“The attempt to point out the sources of contagion of the old Cainite fever in this or that social sector, in this or that area of Spanish life, is in vain.” We are not in the Spain of early 1937 about which Manuel Chaves Nogales wrote from exile those lines for his prologue to To blood and fire. And yet, the political communication strategists who drive the candidates’ designs have reduced these elections to facing the more than five million Madrilenians summoned today to the polls faced with the dilemma of choosing between two factions distilled from another era: ” communism or freedom ”, versus“ democracy or fascism ”.
Both slogans, projected as the axis of a campaign of noise and fury that has turned a regional election into a matter of national scope through perpetual scandal, shake an exhausted country after a year of COVID-19 pandemic. A nation clinging to the injection of 140,000 million European funds in exchange for reforms negotiated with Brussels. A society punished by inequality, under a structural unemployment rate of 15% – which is close to 40% in the youth rate – and a labor market that has destroyed 137,500 jobs in the first quarter of this year. A democracy plunged into a deep institutional crisis while distrust of political parties, the Congress of Deputies, the Government and the media soars, according to the latest Eurobarometer. A system that maintains Madrid and its adjacent region as a metropolis structured between the power of the high civil service, the business elites that dominate the headquarters of the main Spanish companies and the workers destined to provide services for both strata. Voters start from this context to decide the political future of a region under the hegemony of the Popular Party during the last quarter of a century.
In this sense, the polls point – except for surprises – to a victory for the PP candidate and president, Isabel Díaz Ayuso, who would be prey to the support of Vox to form a government. While the applicants have fought a battle between accusations and invectives, the region suffers from a health situation plagued by the pandemic and with the second lowest per capita budget in public health of all the autonomous communities; an education with the lowest public spending per student in Spain – which deepens the segregation of the entire territory – and an economy dependent on European funds that suffers a lower unemployment rate than the national average, although it is increasing faster than in the rest of the country. The thick line and the noise silenced the confrontation of ideas about the problems in Madrid during the 15 days of campaigning for an election that Ayuso called after the political earthquake of the motion of censure in Murcia, breaking the government pact with Ciudadanos and Vox that It has been going on for the last year and a half.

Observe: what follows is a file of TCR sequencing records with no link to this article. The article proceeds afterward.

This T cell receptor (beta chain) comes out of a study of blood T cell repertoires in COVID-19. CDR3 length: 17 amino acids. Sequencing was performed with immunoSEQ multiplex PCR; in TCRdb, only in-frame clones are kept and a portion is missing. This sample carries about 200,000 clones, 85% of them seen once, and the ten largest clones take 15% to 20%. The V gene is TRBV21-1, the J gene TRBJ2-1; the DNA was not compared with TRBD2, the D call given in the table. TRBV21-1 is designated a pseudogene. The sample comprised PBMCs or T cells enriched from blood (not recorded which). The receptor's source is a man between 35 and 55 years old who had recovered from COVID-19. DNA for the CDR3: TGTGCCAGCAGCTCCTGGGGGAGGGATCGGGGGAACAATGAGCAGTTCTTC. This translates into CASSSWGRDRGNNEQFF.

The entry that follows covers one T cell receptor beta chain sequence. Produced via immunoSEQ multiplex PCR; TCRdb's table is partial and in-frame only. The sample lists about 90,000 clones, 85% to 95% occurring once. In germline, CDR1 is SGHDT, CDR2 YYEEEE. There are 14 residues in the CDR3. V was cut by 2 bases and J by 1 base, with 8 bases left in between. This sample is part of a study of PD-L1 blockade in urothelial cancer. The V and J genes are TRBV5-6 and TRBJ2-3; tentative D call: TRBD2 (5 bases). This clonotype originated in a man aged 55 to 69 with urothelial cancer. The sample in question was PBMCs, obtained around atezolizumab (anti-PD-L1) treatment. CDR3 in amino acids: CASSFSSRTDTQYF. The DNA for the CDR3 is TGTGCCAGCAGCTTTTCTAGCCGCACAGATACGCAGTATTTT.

It all started at dawn on Sunday, April 18, unveiling the posters of the candidates. Ángel Gabilondo (PSOE), 72-year-old university professor and winner of the previous elections who could not govern: “Do it for Madrid.” Isabel Díaz Ayuso (PP), 42-year-old journalist: “Libertad”. Edmundo Bal (Citizens), 53-year-old state attorney: “Vote Edmundo. Choose center ”. Mónica García (Más Madrid), 47-year-old doctor: “Because of what really matters”. Rocío Monasterio (Vox), 47-year-old architect: “Protect Madrid. Vote for sure ”. And Pablo Iglesias (Podemos), 42-year-old university professor and former vice president of the Government: “Let the majority speak.” Those slogans were the prelude to frenzy.
That first day of the campaign, Ayuso set his course: “These are key elections. What seemed like a regional decision was not. Here was a hidden plan to continue dividing a country. Gabilondo went on the counterattack by putting the Prime Minister, Pedro Sánchez, in the spotlight: “You have no other project to confront with him.” García appealed from Vallecas to the Madrid president for her idea of freedom: “Does Mrs. Ayuso say that freedom is drinking beer?” Iglesias returned to Lavapiés to battle against the right-wing bloc made up of the PP, Ciudadanos and Vox: “We must send those arrogant to the opposition.” Monastery sentenced from Móstoles: “Spain is going to be carried out by Spain that gets up early, Sánchez the traitor will not get it, the one who has agreed with separatists and bildu-ETA”.
The following Monday, Gabilondo already warned about decibels: “We are dedicated to show politics instead of working together.” Ayuso sharpened his darts against Sánchez: “There is a plan of the Government of the nation to gradually change Spain.” Edmundo Bal warned in Nueva Economía Forum: “We are risking tolerance and coexistence.” And García went down to the fiscal area: “Every time Ayuso raises tax cuts, we already know that they are for a few.”
The tension increased the following day with Ayuso’s reference to the people who go to the hunger queues, whom he called “kept subsidized.” Gabilondo did not take long to show that those “unpresentable statements” suppose “an offense for all of us.” He said it to his face during the only debate attended by all the candidates and which was held on Telemadrid on the night of Wednesday, April 21.